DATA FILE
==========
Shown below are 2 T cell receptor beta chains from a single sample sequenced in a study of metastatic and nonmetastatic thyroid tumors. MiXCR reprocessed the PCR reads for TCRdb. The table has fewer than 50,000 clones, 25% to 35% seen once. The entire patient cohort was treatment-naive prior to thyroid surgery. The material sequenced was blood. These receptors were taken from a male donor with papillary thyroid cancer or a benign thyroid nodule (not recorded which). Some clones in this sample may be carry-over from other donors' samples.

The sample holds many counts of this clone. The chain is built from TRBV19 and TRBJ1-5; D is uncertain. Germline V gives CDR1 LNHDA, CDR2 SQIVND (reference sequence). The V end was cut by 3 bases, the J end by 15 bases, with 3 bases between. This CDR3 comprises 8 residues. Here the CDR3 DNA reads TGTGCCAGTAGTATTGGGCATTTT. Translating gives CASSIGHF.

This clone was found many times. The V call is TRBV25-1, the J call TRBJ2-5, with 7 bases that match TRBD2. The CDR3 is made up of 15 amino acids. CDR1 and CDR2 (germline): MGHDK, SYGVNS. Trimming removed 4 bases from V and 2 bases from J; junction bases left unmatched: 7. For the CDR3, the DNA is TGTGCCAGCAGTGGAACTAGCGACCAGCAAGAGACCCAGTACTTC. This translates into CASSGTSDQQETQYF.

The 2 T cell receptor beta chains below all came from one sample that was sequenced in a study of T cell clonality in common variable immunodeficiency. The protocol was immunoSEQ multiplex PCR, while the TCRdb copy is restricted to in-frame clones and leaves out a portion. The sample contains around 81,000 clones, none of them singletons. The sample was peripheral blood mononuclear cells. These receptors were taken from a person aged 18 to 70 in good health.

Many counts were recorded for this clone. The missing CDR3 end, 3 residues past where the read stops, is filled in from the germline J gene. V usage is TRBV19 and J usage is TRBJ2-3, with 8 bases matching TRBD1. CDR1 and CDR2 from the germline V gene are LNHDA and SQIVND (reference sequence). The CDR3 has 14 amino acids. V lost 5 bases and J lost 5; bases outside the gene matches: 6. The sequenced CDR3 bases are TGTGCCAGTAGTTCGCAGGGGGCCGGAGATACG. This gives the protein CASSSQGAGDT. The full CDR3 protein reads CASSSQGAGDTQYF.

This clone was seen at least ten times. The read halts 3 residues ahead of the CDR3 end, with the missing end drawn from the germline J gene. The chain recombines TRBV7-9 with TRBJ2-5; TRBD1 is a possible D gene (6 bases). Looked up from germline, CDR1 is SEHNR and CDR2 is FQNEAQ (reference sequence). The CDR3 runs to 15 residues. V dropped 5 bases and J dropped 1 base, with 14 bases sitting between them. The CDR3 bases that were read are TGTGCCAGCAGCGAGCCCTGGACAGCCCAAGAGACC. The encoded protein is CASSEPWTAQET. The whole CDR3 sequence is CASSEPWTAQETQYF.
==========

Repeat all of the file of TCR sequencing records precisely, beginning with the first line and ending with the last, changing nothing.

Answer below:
Shown below are 2 T cell receptor beta chains from a single sample sequenced in a study of metastatic and nonmetastatic thyroid tumors. MiXCR reprocessed the PCR reads for TCRdb. The table has fewer than 50,000 clones, 25% to 35% seen once. The entire patient cohort was treatment-naive prior to thyroid surgery. The material sequenced was blood. These receptors were taken from a male donor with papillary thyroid cancer or a benign thyroid nodule (not recorded which). Some clones in this sample may be carry-over from other donors' samples.

The sample holds many counts of this clone. The chain is built from TRBV19 and TRBJ1-5; D is uncertain. Germline V gives CDR1 LNHDA, CDR2 SQIVND (reference sequence). The V end was cut by 3 bases, the J end by 15 bases, with 3 bases between. This CDR3 comprises 8 residues. Here the CDR3 DNA reads TGTGCCAGTAGTATTGGGCATTTT. Translating gives CASSIGHF.

This clone was found many times. The V call is TRBV25-1, the J call TRBJ2-5, with 7 bases that match TRBD2. The CDR3 is made up of 15 amino acids. CDR1 and CDR2 (germline): MGHDK, SYGVNS. Trimming removed 4 bases from V and 2 bases from J; junction bases left unmatched: 7. For the CDR3, the DNA is TGTGCCAGCAGTGGAACTAGCGACCAGCAAGAGACCCAGTACTTC. This translates into CASSGTSDQQETQYF.

The 2 T cell receptor beta chains below all came from one sample that was sequenced in a study of T cell clonality in common variable immunodeficiency. The protocol was immunoSEQ multiplex PCR, while the TCRdb copy is restricted to in-frame clones and leaves out a portion. The sample contains around 81,000 clones, none of them singletons. The sample was peripheral blood mononuclear cells. These receptors were taken from a person aged 18 to 70 in good health.

Many counts were recorded for this clone. The missing CDR3 end, 3 residues past where the read stops, is filled in from the germline J gene. V usage is TRBV19 and J usage is TRBJ2-3, with 8 bases matching TRBD1. CDR1 and CDR2 from the germline V gene are LNHDA and SQIVND (reference sequence). The CDR3 has 14 amino acids. V lost 5 bases and J lost 5; bases outside the gene matches: 6. The sequenced CDR3 bases are TGTGCCAGTAGTTCGCAGGGGGCCGGAGATACG. This gives the protein CASSSQGAGDT. The full CDR3 protein reads CASSSQGAGDTQYF.

This clone was seen at least ten times. The read halts 3 residues ahead of the CDR3 end, with the missing end drawn from the germline J gene. The chain recombines TRBV7-9 with TRBJ2-5; TRBD1 is a possible D gene (6 bases). Looked up from germline, CDR1 is SEHNR and CDR2 is FQNEAQ (reference sequence). The CDR3 runs to 15 residues. V dropped 5 bases and J dropped 1 base, with 14 bases sitting between them. The CDR3 bases that were read are TGTGCCAGCAGCGAGCCCTGGACAGCCCAAGAGACC. The encoded protein is CASSEPWTAQET. The whole CDR3 sequence is CASSEPWTAQETQYF.